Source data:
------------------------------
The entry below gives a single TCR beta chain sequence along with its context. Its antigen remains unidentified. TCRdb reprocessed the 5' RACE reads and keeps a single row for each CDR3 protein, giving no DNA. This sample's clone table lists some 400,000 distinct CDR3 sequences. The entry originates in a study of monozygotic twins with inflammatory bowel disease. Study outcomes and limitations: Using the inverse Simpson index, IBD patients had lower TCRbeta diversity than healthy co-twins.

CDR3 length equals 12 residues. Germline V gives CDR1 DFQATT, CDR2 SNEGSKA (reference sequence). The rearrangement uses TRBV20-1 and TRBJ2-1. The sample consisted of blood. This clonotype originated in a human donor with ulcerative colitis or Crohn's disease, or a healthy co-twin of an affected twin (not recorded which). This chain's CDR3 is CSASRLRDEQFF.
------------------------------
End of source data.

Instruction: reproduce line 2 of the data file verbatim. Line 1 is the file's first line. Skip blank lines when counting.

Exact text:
CDR3 length equals 12 residues. Germline V gives CDR1 DFQATT, CDR2 SNEGSKA (reference sequence). The rearrangement uses TRBV20-1 and TRBJ2-1. The sample consisted of blood. This clonotype originated in a human donor with ulcerative colitis or Crohn's disease, or a healthy co-twin of an affected twin (not recorded which). This chain's CDR3 is CSASRLRDEQFF.